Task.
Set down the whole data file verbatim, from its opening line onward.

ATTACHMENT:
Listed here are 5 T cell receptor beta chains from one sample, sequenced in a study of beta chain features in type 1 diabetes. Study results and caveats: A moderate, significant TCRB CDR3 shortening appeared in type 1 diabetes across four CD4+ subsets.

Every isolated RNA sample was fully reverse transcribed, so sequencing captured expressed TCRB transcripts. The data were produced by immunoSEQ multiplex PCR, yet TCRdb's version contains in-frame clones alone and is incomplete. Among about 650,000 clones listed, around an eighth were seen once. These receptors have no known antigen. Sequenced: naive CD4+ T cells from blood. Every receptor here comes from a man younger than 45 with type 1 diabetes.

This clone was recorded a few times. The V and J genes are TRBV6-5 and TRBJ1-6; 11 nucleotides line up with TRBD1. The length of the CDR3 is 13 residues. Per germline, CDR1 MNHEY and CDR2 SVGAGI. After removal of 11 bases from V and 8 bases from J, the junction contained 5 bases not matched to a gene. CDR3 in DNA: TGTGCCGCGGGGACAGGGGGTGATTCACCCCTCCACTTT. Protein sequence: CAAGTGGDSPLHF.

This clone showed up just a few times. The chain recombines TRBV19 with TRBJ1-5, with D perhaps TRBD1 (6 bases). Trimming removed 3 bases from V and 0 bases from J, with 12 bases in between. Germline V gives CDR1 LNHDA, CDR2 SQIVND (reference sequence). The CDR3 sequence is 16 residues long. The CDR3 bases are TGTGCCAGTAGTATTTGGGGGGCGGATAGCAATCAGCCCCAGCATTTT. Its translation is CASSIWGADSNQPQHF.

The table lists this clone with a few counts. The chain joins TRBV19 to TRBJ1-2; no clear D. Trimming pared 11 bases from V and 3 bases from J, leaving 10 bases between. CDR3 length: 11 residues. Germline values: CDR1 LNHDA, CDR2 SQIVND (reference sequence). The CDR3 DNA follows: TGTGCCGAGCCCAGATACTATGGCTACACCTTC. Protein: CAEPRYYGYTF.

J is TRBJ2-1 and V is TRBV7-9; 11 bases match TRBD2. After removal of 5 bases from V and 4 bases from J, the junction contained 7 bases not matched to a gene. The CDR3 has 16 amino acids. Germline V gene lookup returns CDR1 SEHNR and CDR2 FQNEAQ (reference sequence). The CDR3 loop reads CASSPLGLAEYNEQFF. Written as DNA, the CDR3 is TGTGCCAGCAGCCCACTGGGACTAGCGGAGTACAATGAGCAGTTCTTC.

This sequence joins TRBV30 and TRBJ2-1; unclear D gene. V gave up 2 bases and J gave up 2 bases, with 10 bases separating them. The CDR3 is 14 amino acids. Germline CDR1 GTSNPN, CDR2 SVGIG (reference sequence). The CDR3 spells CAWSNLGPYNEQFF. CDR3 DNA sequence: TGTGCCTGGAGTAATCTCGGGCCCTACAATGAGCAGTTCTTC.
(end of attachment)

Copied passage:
Listed here are 5 T cell receptor beta chains from one sample, sequenced in a study of beta chain features in type 1 diabetes. Study results and caveats: A moderate, significant TCRB CDR3 shortening appeared in type 1 diabetes across four CD4+ subsets.

Every isolated RNA sample was fully reverse transcribed, so sequencing captured expressed TCRB transcripts. The data were produced by immunoSEQ multiplex PCR, yet TCRdb's version contains in-frame clones alone and is incomplete. Among about 650,000 clones listed, around an eighth were seen once. These receptors have no known antigen. Sequenced: naive CD4+ T cells from blood. Every receptor here comes from a man younger than 45 with type 1 diabetes.

This clone was recorded a few times. The V and J genes are TRBV6-5 and TRBJ1-6; 11 nucleotides line up with TRBD1. The length of the CDR3 is 13 residues. Per germline, CDR1 MNHEY and CDR2 SVGAGI. After removal of 11 bases from V and 8 bases from J, the junction contained 5 bases not matched to a gene. CDR3 in DNA: TGTGCCGCGGGGACAGGGGGTGATTCACCCCTCCACTTT. Protein sequence: CAAGTGGDSPLHF.

This clone showed up just a few times. The chain recombines TRBV19 with TRBJ1-5, with D perhaps TRBD1 (6 bases). Trimming removed 3 bases from V and 0 bases from J, with 12 bases in between. Germline V gives CDR1 LNHDA, CDR2 SQIVND (reference sequence). The CDR3 sequence is 16 residues long. The CDR3 bases are TGTGCCAGTAGTATTTGGGGGGCGGATAGCAATCAGCCCCAGCATTTT. Its translation is CASSIWGADSNQPQHF.

The table lists this clone with a few counts. The chain joins TRBV19 to TRBJ1-2; no clear D. Trimming pared 11 bases from V and 3 bases from J, leaving 10 bases between. CDR3 length: 11 residues. Germline values: CDR1 LNHDA, CDR2 SQIVND (reference sequence). The CDR3 DNA follows: TGTGCCGAGCCCAGATACTATGGCTACACCTTC. Protein: CAEPRYYGYTF.

J is TRBJ2-1 and V is TRBV7-9; 11 bases match TRBD2. After removal of 5 bases from V and 4 bases from J, the junction contained 7 bases not matched to a gene. The CDR3 has 16 amino acids. Germline V gene lookup returns CDR1 SEHNR and CDR2 FQNEAQ (reference sequence). The CDR3 loop reads CASSPLGLAEYNEQFF. Written as DNA, the CDR3 is TGTGCCAGCAGCCCACTGGGACTAGCGGAGTACAATGAGCAGTTCTTC.

This sequence joins TRBV30 and TRBJ2-1; unclear D gene. V gave up 2 bases and J gave up 2 bases, with 10 bases separating them. The CDR3 is 14 amino acids. Germline CDR1 GTSNPN, CDR2 SVGIG (reference sequence). The CDR3 spells CAWSNLGPYNEQFF. CDR3 DNA sequence: TGTGCCTGGAGTAATCTCGGGCCCTACAATGAGCAGTTCTTC.